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solomon levi
06-27-2009, 09:35 PM
K wasn't an alchemist. In his own words he wasn't an anything:

"To me there is no path to truth. Truth is not to be understood through any system, through any path. A path implies a goal, a static end, and therefore a conditioning of the mind and heart by that end, which necessarily demands discipline, control, and acquisitiveness. This discipline, this control, becomes a burden. It robs you of freedom and conditions your action in daily life."

But I guess we'd call him a non-dualist or advaitist, which in a way is the strictest observance of the alchemical doctrine that all is one, en to pan.

I feel a compulsion to mention him here, as he was an example of truth, the greatest wisdom that I know; not the truth that comes from a person's observations and opinions, but that objective truth that is seen by any and all when the person(ality - ego) is not.

I wanted to share some things K said about listening, because often the reading of nature and alchemical texts have to be treated in this way:

"It seems to me that what we are discussing is not merely to be understood at the conscious level, but also to be absorbed - if I may put it that way - unconsciously, deep down, without the formulation of definition. It is far more important to listen with the depth of one's whole being, than to indulge in merely superficial explanations. If we can listen in that way, with the totality of one's being, that very listening is an act of meditation.
It is a very difficult problem to listen with the totality of one's being - that is, when the mind not only hears the words, but is capable of going beyond the words. The mere judgement of a conscious mind is not the discovery or the understanding of truth. The conscious mind can never find that which is real. All that it can do is to choose, judge, weigh, compare. But these are not the uncovering of truth. That is why it is very important to know how to listen. When you read a book, you might translate what you read according to your particular tendency, knowledge, or idiosyncrasy, and so miss the whole content of what the author wants to convey; but to understand, to discover, you have to listen without the resistance of the conscious mind which wants to debate, discuss, analyse. These are hindrances when we are dealing with matters which require not mere verbal definition and superficial understanding, but understanding at a much more deeper, more fundamental level. Such understanding, the understanding of truth, depends on how one listens.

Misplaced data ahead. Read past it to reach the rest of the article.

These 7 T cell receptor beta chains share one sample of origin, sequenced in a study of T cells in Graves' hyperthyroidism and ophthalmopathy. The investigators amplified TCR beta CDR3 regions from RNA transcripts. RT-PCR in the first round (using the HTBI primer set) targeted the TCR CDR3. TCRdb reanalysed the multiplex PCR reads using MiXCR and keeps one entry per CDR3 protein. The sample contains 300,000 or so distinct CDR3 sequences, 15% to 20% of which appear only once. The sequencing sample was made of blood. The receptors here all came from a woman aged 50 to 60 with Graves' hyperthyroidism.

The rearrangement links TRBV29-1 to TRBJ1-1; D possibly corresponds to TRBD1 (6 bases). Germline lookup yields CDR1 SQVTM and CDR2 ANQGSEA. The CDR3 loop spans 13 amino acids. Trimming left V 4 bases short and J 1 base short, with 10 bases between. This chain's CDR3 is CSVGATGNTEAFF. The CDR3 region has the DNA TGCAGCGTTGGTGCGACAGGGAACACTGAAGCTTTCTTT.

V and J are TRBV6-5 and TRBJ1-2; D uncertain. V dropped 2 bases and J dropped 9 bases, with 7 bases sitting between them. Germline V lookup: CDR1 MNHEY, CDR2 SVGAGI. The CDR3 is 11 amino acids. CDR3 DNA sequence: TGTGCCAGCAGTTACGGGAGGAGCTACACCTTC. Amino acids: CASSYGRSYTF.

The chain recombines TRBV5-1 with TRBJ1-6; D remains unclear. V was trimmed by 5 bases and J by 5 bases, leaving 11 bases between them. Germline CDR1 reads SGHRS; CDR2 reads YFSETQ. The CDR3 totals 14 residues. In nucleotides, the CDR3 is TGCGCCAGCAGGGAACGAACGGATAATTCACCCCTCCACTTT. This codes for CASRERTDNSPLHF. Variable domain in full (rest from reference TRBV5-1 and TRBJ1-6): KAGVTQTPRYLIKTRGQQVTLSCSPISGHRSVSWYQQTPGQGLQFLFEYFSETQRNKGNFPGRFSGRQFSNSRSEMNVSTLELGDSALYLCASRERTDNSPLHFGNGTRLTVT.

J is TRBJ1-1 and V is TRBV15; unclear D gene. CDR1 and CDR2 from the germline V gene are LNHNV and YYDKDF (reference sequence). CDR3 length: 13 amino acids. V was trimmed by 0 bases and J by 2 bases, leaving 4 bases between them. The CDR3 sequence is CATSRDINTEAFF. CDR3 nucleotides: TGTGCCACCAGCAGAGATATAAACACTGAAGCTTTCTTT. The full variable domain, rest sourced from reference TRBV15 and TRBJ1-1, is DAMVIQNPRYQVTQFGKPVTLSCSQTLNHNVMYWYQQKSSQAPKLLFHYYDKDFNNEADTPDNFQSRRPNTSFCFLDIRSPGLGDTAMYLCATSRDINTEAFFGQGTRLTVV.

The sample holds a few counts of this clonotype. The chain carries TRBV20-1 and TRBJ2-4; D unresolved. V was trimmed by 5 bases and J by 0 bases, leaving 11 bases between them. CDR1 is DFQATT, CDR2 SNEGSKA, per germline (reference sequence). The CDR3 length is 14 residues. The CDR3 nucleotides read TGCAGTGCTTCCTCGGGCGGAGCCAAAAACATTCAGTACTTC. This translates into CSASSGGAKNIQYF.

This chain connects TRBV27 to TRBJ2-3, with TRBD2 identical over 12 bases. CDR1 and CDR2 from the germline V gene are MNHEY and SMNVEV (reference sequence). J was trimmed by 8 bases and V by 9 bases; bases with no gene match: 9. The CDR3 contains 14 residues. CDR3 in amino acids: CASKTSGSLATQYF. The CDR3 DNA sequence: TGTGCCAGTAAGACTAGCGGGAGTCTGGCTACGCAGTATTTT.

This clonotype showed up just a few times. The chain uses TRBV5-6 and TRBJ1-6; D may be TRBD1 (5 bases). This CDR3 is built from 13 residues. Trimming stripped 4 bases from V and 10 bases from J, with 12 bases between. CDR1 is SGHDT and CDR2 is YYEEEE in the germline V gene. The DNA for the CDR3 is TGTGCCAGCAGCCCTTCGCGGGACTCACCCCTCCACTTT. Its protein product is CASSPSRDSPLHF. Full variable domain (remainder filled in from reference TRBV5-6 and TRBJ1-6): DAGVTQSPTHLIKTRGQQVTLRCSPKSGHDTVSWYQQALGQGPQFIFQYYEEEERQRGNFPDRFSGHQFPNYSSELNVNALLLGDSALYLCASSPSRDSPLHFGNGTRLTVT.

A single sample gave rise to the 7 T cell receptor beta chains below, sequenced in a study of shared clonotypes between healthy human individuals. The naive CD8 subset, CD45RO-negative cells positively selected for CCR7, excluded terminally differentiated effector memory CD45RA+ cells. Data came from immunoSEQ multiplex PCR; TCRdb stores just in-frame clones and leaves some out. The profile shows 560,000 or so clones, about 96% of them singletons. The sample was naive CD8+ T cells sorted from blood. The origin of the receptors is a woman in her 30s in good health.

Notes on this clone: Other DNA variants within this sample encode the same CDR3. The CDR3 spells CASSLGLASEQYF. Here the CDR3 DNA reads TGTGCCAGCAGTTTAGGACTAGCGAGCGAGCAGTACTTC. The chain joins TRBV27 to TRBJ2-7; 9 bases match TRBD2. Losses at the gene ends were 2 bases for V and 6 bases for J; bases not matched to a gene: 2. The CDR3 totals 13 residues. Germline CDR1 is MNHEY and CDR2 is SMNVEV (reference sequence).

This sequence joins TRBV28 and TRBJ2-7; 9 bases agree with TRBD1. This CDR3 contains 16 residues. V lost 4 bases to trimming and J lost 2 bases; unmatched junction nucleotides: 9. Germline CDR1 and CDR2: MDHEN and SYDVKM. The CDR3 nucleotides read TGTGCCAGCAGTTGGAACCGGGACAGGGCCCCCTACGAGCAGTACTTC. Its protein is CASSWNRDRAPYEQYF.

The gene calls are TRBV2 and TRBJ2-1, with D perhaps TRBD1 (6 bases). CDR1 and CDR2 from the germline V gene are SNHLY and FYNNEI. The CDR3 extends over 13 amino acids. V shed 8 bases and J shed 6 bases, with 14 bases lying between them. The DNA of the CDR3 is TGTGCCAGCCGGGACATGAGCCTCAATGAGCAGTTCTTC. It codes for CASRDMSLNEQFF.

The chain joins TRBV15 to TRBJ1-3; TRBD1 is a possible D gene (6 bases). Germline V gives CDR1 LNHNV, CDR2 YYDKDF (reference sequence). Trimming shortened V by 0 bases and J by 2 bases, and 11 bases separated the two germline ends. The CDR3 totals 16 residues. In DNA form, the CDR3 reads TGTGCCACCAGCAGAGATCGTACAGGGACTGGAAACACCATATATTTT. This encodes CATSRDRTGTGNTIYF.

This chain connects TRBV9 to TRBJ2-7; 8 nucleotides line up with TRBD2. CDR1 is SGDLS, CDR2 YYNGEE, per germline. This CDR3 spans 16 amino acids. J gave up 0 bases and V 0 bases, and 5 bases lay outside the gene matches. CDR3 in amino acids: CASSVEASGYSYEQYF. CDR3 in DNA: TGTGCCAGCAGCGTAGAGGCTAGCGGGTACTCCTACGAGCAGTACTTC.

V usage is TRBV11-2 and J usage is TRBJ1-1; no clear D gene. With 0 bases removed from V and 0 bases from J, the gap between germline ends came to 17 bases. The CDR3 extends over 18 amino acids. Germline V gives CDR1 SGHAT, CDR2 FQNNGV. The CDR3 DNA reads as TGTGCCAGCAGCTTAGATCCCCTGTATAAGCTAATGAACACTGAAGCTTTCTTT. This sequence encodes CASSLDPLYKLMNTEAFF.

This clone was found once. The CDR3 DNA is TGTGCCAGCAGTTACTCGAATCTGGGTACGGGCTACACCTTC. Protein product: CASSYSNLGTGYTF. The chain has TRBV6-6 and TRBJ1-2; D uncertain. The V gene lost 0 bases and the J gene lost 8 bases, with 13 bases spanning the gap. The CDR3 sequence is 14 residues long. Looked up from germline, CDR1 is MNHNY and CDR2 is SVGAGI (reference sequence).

I do not know if you have ever tried this. That is, to listen to the words and to find out the truth of any statement that is made by the speaker, not only intellectually, not only with considerable doubt, but also to listen without any resistance - which does not mean accepting, but to listen so profoundly, with great attention, so that the very act of listening brings about a total breaking down of the pattern of the brain."

solomon levi
06-27-2009, 10:02 PM
One thing you must understand to comprehend K's message is his observation that thought, mind and image are all beings of the past, and therefore dead, not living, not life. Mind/thinking is not life/living...

"Man has built in himself images as a fence of security - religious, political, personal. These manifest as symbols, ideas, beliefs. The burden of these images dominates man's thinking, his relationships, and his daily life. These images are the causes of our problems, for they divide man from man. His perception of life is shaped by the concepts already established in his mind. The content of his consciousness is his entire existence. This content is common to all humanity. The individuality is the name, the form, the superficial culture he acquires from tradition and environment. The uniqueness of man does not lie in the superficial but in complete freedom from the content of his consciousness, which is common to all mankind. So he is not an individual.
Freedom is not a reaction. Freedom is not choice. It is man's pretense that because he has choice, he is free. Freedom is pure observation without direction, without fear of punishment and reward. Freedom is without motive; freedom is not at the end of the evolution of man but lies in the first step of his existence. In observation one begins to discover the lack of freedom. Freedom is found in the choiceless awareness of our daily existence and activity. Thought is time. Thought is born of experience and knowledge, which are inseperable from time and the past. Time is the psychological enemy of man. Our action is based on knowledge and therefore time, so man is always a slave to the past. Thought is ever limited, and so we live in constant conflict and struggle. There is no psychological evolution. When man becomes aware of the movement of his own thoughts, he will see the division between the thinker and the thought, the observer and the observed, the experiencer and the experience. He will discover that this division is an illusion. Then only is there pure observation, which is insight without any shadow of the past or time. This timeless insight brings about a deep radical mutation in the mind.
Total negation is the essence of the positive. When there is negation of all those things that thought has brought about psychologically, only then is there love, which is compassion and intelligence."


These quotes are from the book "To be human", but there are a lot of books in his name and they are all pretty profound and awakening. He never wrote books, but people transcribed notes of his talks and made books of them.

So I guess we can't call him a non-dualist in the strict sense because he takes the view that something can be done, although not by the "I". Anyway, no need for labels. But an effort, but not really effort, is made to view life without images, because they are all preconceived and thus life will never be new when viewed through an image. It's an amazing thing, to look without images, because then you are not there, for you are also a past, a collection of memories/images.